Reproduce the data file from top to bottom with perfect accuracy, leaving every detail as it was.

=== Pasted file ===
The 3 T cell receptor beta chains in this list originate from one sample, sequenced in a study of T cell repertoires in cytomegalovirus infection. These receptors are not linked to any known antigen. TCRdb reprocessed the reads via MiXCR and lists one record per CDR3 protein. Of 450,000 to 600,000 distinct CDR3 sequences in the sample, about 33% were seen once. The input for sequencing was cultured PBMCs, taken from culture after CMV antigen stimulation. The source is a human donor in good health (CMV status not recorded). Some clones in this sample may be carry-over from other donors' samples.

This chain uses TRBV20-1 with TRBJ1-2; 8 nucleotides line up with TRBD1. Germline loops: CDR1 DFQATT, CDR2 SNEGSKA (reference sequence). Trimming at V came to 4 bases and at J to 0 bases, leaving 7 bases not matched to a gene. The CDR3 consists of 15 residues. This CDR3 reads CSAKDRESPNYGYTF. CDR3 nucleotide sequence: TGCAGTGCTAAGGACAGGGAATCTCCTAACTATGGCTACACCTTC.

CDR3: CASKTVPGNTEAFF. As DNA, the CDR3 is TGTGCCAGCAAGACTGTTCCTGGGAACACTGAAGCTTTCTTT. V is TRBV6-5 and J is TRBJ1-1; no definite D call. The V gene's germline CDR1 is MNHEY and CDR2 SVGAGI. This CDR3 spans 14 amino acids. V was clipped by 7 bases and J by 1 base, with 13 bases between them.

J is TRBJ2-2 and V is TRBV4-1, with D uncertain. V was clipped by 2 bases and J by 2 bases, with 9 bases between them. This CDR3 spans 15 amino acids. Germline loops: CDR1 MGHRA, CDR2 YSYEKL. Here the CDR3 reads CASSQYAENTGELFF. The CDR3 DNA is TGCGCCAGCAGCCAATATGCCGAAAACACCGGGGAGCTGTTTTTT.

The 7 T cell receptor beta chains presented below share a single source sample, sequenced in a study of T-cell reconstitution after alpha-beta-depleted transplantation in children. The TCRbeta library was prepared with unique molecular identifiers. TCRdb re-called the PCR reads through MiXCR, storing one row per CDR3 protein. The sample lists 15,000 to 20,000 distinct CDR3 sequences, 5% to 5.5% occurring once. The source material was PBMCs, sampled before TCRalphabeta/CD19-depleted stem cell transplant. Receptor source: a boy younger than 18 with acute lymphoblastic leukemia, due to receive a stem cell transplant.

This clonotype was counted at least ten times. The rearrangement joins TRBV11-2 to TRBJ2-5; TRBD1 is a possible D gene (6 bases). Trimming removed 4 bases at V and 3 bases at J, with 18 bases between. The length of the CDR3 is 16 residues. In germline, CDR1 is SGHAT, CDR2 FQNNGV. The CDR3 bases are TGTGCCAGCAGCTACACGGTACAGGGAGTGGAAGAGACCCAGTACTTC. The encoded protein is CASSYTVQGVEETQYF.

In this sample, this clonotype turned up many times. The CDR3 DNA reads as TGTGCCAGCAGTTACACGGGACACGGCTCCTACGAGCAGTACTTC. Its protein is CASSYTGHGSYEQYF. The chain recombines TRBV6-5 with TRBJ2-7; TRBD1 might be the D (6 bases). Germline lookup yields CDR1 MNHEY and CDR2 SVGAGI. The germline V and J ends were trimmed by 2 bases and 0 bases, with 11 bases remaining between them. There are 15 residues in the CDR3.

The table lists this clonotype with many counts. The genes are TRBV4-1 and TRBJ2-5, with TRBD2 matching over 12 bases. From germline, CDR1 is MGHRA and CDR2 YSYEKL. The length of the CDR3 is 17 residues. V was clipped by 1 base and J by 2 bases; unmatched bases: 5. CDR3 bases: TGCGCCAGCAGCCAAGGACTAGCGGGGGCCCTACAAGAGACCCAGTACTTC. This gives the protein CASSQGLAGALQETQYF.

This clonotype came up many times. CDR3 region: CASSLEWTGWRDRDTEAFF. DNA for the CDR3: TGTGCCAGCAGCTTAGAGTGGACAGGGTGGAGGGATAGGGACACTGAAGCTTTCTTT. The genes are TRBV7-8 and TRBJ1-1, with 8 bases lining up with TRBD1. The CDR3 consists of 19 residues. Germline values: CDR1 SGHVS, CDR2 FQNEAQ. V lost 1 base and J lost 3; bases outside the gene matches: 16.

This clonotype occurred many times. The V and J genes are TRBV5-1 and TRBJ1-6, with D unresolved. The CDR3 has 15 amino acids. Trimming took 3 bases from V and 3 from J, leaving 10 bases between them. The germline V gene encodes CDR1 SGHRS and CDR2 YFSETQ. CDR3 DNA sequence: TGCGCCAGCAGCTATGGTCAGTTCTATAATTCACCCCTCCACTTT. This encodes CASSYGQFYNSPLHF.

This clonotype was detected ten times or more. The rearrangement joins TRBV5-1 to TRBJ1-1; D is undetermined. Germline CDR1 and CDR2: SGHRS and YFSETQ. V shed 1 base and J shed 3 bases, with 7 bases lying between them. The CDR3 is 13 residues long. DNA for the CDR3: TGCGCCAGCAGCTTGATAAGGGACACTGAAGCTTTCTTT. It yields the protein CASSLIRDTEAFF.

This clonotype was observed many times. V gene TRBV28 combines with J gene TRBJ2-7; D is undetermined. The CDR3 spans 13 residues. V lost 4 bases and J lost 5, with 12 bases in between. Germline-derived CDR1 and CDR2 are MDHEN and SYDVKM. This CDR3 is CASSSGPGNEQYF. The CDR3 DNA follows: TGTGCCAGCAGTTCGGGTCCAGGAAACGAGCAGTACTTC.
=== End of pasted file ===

The 3 T cell receptor beta chains in this list originate from one sample, sequenced in a study of T cell repertoires in cytomegalovirus infection. These receptors are not linked to any known antigen. TCRdb reprocessed the reads via MiXCR and lists one record per CDR3 protein. Of 450,000 to 600,000 distinct CDR3 sequences in the sample, about 33% were seen once. The input for sequencing was cultured PBMCs, taken from culture after CMV antigen stimulation. The source is a human donor in good health (CMV status not recorded). Some clones in this sample may be carry-over from other donors' samples.

This chain uses TRBV20-1 with TRBJ1-2; 8 nucleotides line up with TRBD1. Germline loops: CDR1 DFQATT, CDR2 SNEGSKA (reference sequence). Trimming at V came to 4 bases and at J to 0 bases, leaving 7 bases not matched to a gene. The CDR3 consists of 15 residues. This CDR3 reads CSAKDRESPNYGYTF. CDR3 nucleotide sequence: TGCAGTGCTAAGGACAGGGAATCTCCTAACTATGGCTACACCTTC.

CDR3: CASKTVPGNTEAFF. As DNA, the CDR3 is TGTGCCAGCAAGACTGTTCCTGGGAACACTGAAGCTTTCTTT. V is TRBV6-5 and J is TRBJ1-1; no definite D call. The V gene's germline CDR1 is MNHEY and CDR2 SVGAGI. This CDR3 spans 14 amino acids. V was clipped by 7 bases and J by 1 base, with 13 bases between them.

J is TRBJ2-2 and V is TRBV4-1, with D uncertain. V was clipped by 2 bases and J by 2 bases, with 9 bases between them. This CDR3 spans 15 amino acids. Germline loops: CDR1 MGHRA, CDR2 YSYEKL. Here the CDR3 reads CASSQYAENTGELFF. The CDR3 DNA is TGCGCCAGCAGCCAATATGCCGAAAACACCGGGGAGCTGTTTTTT.

The 7 T cell receptor beta chains presented below share a single source sample, sequenced in a study of T-cell reconstitution after alpha-beta-depleted transplantation in children. The TCRbeta library was prepared with unique molecular identifiers. TCRdb re-called the PCR reads through MiXCR, storing one row per CDR3 protein. The sample lists 15,000 to 20,000 distinct CDR3 sequences, 5% to 5.5% occurring once. The source material was PBMCs, sampled before TCRalphabeta/CD19-depleted stem cell transplant. Receptor source: a boy younger than 18 with acute lymphoblastic leukemia, due to receive a stem cell transplant.

This clonotype was counted at least ten times. The rearrangement joins TRBV11-2 to TRBJ2-5; TRBD1 is a possible D gene (6 bases). Trimming removed 4 bases at V and 3 bases at J, with 18 bases between. The length of the CDR3 is 16 residues. In germline, CDR1 is SGHAT, CDR2 FQNNGV. The CDR3 bases are TGTGCCAGCAGCTACACGGTACAGGGAGTGGAAGAGACCCAGTACTTC. The encoded protein is CASSYTVQGVEETQYF.

In this sample, this clonotype turned up many times. The CDR3 DNA reads as TGTGCCAGCAGTTACACGGGACACGGCTCCTACGAGCAGTACTTC. Its protein is CASSYTGHGSYEQYF. The chain recombines TRBV6-5 with TRBJ2-7; TRBD1 might be the D (6 bases). Germline lookup yields CDR1 MNHEY and CDR2 SVGAGI. The germline V and J ends were trimmed by 2 bases and 0 bases, with 11 bases remaining between them. There are 15 residues in the CDR3.

The table lists this clonotype with many counts. The genes are TRBV4-1 and TRBJ2-5, with TRBD2 matching over 12 bases. From germline, CDR1 is MGHRA and CDR2 YSYEKL. The length of the CDR3 is 17 residues. V was clipped by 1 base and J by 2 bases; unmatched bases: 5. CDR3 bases: TGCGCCAGCAGCCAAGGACTAGCGGGGGCCCTACAAGAGACCCAGTACTTC. This gives the protein CASSQGLAGALQETQYF.

This clonotype came up many times. CDR3 region: CASSLEWTGWRDRDTEAFF. DNA for the CDR3: TGTGCCAGCAGCTTAGAGTGGACAGGGTGGAGGGATAGGGACACTGAAGCTTTCTTT. The genes are TRBV7-8 and TRBJ1-1, with 8 bases lining up with TRBD1. The CDR3 consists of 19 residues. Germline values: CDR1 SGHVS, CDR2 FQNEAQ. V lost 1 base and J lost 3; bases outside the gene matches: 16.

This clonotype occurred many times. The V and J genes are TRBV5-1 and TRBJ1-6, with D unresolved. The CDR3 has 15 amino acids. Trimming took 3 bases from V and 3 from J, leaving 10 bases between them. The germline V gene encodes CDR1 SGHRS and CDR2 YFSETQ. CDR3 DNA sequence: TGCGCCAGCAGCTATGGTCAGTTCTATAATTCACCCCTCCACTTT. This encodes CASSYGQFYNSPLHF.

This clonotype was detected ten times or more. The rearrangement joins TRBV5-1 to TRBJ1-1; D is undetermined. Germline CDR1 and CDR2: SGHRS and YFSETQ. V shed 1 base and J shed 3 bases, with 7 bases lying between them. The CDR3 is 13 residues long. DNA for the CDR3: TGCGCCAGCAGCTTGATAAGGGACACTGAAGCTTTCTTT. It yields the protein CASSLIRDTEAFF.

This clonotype was observed many times. V gene TRBV28 combines with J gene TRBJ2-7; D is undetermined. The CDR3 spans 13 residues. V lost 4 bases and J lost 5, with 12 bases in between. Germline-derived CDR1 and CDR2 are MDHEN and SYDVKM. This CDR3 is CASSSGPGNEQYF. The CDR3 DNA follows: TGTGCCAGCAGTTCGGGTCCAGGAAACGAGCAGTACTTC.